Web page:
(i) Transportation to Laboratory. Collection site personnel shall arrange to ship the collected specimens to the drug testing laboratory. The specimens shall be placed in containers designed to minimize the possibility of damage during shipment, for example, specimen boxes or padded mailers; and those containers shall be securely sealed to eliminate the possibility of undetected tampering. The collection site personnel shall ensure that the specimen chain of custody form is enclosed within each container sealed for shipment to the drug testing laboratory. Since specimens are sealed in packages that would indicate any tampering during transit to the laboratory and couriers, express carriers, and postal service personnel do not have access to the chain of custody forms, there is no requirement that such personnel document chain of custody for the package during transit.

Section 2.3 Laboratory Personnel.
(a) Day-to-Day Management.

(1) The laboratory shall have a responsible person (RP) to assume professional, organizational, educational, and administrative responsibility for the laboratory's urine drug testing facility.
(2) This individual shall have documented scientific qualifications in analytical forensic toxicology. Minimum qualifications are:
(i) Certification as a laboratory director by the State in forensic or clinical laboratory toxicology; or
(ii) A Ph.D. in one of the natural sciences with an adequate undergraduate and graduate education in biology, chemistry, and pharmacology or toxicology; or
(iii) Training and experience comparable to a Ph.D. in one of the natural sciences, such as a medical or scientific degree with additional training and laboratory/research experience in biology, chemistry, and pharmacology or toxicology; and
(iv) In addition to the requirements in (i),(ii), and (iii) above, minimum qualifications also require:
(A) Appropriate experience in analytical forensic toxicology including experience with the analysis of biological material for drugs of abuse, and
(B) Appropriate training and/or experience in forensic applications of analytical toxicology, e.g., publications, court testimony, research concerning analytical toxicology of drugs of abuse, or other factors which qualify the individual as an expert witness in forensic toxicology.
(3) This individual shall be engaged in and responsible for the day-to-day management of the drug testing laboratory even where another individual has overall responsibility for an entire multispecialty laboratory.
(4) This individual shall be responsible for ensuring that there are enough personnel with adequate training and experience to supervise and conduct the work of the drug testing laboratory. He or she shall assure the continued competency of laboratory personnel by documenting their inservice training, reviewing their work performance, and verifying their skills.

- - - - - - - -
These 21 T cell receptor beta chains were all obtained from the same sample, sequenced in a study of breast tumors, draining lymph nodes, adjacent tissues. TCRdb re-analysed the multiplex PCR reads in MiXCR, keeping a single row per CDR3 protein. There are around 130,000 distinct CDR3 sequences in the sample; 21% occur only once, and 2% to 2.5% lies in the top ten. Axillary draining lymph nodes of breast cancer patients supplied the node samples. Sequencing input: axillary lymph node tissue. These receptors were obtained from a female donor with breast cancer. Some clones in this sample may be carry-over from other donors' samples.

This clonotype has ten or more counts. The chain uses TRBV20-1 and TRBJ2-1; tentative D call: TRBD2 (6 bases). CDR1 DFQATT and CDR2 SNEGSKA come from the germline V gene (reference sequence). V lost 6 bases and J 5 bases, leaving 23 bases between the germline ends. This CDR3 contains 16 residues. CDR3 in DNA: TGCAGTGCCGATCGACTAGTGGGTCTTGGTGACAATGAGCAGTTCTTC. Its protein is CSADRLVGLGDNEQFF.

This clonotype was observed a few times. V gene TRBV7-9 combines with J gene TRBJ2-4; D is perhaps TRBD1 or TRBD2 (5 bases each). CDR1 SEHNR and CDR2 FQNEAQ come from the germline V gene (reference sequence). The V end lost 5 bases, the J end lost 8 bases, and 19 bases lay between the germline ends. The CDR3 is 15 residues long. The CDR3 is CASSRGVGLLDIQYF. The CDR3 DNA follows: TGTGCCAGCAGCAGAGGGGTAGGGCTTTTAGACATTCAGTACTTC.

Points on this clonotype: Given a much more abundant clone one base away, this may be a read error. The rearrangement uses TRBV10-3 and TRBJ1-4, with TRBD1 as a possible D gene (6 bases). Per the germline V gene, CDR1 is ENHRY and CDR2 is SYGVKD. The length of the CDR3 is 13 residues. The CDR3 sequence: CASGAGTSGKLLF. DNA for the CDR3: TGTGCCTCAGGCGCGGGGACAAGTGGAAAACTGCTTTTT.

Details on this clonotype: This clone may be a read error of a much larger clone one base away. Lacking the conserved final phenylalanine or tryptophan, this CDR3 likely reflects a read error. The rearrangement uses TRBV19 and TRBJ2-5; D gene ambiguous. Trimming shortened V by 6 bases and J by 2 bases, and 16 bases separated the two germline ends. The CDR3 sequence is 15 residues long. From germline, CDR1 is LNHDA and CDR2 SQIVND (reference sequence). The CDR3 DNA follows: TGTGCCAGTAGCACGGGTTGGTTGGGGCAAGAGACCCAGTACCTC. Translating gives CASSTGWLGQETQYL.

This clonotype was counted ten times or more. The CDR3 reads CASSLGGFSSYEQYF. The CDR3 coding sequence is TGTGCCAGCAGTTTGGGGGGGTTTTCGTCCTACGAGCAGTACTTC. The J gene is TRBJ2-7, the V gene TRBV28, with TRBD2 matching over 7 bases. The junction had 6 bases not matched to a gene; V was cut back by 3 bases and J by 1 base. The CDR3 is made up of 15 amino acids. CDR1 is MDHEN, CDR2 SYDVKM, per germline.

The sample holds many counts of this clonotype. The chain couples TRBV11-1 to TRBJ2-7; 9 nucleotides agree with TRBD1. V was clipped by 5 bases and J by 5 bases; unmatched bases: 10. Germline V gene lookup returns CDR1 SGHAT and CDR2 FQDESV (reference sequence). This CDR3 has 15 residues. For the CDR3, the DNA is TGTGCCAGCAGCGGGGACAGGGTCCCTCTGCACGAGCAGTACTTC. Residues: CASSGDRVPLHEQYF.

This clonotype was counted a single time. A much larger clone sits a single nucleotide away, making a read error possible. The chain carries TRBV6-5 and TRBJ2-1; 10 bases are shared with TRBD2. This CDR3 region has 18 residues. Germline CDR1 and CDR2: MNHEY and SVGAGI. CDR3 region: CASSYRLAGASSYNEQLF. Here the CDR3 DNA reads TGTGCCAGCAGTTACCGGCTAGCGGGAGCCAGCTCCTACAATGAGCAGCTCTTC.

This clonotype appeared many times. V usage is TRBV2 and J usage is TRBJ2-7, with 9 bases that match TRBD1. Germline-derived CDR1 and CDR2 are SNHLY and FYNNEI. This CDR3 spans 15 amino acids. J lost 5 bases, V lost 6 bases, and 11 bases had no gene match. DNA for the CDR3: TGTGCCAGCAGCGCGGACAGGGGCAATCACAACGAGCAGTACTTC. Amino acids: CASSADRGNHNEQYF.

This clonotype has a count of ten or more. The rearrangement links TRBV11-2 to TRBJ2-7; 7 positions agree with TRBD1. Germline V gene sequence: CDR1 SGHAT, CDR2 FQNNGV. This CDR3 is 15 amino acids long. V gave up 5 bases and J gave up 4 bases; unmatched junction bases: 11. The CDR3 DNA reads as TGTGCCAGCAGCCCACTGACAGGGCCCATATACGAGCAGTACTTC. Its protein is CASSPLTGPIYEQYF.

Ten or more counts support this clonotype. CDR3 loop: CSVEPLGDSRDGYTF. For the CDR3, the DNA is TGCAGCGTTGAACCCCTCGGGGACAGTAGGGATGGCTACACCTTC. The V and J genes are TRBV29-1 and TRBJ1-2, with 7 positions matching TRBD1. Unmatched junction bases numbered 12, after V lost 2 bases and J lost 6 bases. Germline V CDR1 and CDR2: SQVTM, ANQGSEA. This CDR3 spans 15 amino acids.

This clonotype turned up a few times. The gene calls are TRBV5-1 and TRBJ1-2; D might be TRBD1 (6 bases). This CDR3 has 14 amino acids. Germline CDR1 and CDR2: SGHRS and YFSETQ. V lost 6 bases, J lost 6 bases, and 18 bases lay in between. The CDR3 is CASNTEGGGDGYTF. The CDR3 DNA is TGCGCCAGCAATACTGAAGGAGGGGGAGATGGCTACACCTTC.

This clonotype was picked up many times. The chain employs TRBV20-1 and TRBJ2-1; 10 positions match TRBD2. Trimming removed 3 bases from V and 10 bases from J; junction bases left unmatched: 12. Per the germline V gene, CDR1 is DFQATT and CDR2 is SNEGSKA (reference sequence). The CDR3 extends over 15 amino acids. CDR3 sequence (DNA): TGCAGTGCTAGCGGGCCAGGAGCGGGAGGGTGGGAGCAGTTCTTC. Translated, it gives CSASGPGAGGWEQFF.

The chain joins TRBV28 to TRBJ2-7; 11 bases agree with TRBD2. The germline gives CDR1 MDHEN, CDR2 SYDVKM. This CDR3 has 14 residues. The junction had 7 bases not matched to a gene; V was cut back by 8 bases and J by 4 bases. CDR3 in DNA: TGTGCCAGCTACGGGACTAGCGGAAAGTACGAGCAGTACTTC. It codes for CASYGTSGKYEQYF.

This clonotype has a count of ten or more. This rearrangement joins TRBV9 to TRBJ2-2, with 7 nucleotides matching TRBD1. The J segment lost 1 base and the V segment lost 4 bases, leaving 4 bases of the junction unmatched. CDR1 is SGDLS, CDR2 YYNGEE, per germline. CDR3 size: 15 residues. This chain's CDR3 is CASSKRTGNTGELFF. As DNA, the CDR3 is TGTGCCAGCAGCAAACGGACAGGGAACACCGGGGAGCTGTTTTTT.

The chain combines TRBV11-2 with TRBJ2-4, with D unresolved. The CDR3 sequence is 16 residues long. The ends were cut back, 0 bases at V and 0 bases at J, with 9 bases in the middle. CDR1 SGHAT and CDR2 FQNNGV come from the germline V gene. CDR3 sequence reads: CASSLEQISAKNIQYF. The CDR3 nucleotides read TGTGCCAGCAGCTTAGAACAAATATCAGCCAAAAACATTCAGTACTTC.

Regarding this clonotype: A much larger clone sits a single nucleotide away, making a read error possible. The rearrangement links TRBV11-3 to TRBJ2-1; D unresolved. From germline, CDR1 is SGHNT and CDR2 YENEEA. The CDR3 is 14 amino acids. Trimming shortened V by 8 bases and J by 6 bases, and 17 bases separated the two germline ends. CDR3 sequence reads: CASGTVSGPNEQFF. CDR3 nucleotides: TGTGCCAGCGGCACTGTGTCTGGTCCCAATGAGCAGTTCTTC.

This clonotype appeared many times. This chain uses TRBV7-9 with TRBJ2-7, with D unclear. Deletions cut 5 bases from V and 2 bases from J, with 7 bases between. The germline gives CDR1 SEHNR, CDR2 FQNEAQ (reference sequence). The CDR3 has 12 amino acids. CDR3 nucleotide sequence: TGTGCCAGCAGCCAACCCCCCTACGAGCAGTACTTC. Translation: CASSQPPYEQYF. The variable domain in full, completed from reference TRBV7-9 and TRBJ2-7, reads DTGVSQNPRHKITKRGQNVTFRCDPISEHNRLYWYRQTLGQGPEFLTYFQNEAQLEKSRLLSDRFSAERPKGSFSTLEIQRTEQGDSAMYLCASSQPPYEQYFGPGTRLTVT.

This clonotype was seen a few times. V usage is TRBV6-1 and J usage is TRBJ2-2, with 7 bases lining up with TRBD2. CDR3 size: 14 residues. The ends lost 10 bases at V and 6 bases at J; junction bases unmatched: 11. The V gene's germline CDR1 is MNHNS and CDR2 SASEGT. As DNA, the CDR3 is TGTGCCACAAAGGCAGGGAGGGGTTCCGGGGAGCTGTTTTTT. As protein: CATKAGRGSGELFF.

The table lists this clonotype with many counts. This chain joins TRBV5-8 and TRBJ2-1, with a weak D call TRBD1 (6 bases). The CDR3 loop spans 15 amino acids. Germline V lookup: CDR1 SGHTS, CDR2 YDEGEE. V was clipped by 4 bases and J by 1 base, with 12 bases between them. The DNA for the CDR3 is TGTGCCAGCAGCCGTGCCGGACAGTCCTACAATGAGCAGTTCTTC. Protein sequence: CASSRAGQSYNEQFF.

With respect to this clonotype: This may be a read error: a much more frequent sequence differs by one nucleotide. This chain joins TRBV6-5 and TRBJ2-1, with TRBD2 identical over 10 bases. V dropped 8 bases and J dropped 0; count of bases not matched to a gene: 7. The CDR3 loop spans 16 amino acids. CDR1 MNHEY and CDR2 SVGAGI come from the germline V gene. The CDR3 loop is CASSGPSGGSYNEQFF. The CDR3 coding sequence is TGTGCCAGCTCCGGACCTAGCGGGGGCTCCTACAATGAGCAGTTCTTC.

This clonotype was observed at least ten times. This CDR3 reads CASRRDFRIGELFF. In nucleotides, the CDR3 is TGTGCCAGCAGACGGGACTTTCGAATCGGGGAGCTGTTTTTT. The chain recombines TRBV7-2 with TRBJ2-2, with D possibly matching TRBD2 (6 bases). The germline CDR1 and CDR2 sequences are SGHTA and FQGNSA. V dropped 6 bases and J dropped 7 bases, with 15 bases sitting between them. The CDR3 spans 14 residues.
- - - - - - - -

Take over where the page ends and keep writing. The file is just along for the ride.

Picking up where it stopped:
(5) This individual shall be responsible for the laboratory`s having a procedure manual which is complete, up-to-date, available for personnel performing tests, and followed by those personnel. The procedure manual shall be reviewed, signed, and dated by this responsible person whenever procedures are first placed into use or changed or when a new individual assumes responsibility for management of the drug testing laboratory. Copies of all procedures and dates on which they are in effect shall be maintained. (Specific contents of the procedure manual are described in section 2.4(n)(1))
(6) This individual shall be responsible for maintaining a quality assurance program to assure the proper performance and reporting of all test results; for maintaining acceptable analytical performance for all controls and standards; for maintaining quality control testing; and for assuring and documenting the validity, reliability, accuracy, precision, and performance characteristics of each test and test system.
(7) This individual shall be responsible for taking all remedial actions necessary to maintain satisfactory operation and performance of the laboratory in response to quality control systems not being within performance specifications, errors in result reporting or in analysis of performance testing results. This individual shall ensure that sample results are not reported until all corrective actions have been taken and he or she can assure that the results provided are accurate and reliable.

(b) Certifying Test Results. The laboratory's urine drug testing facility shall have a certifying scientist(s), as defined in section 1.2, who reviews all pertinent data and quality control results in order to attest to the validity of the laboratory's test reports. A laboratory may designate certifying scientists that are qualified to certify only results that are negative on the initial test and certifying scientists that are qualified to certify both initial and confirmatory tests.

(c) Day-to-Day Operations and Supervision of Analysts. The laboratory's urine drug testing facility shall have an individual(s) to be responsible for day-to-day operations and to supervise the technical analysts. This individual(s) shall have at least a bachelor's degree in the chemical or biological sciences or medical technology or equivalent. He or she shall have training and experience in the theory and practice of the procedures used in the laboratory, resulting in his or her thorough understanding of quality control practices and procedures; the review, interpretation, and reporting of test results; maintenance of chain of custody; and proper remedial actions to be taken in response to test systems being out of control limits or detecting aberrant test or quality control results.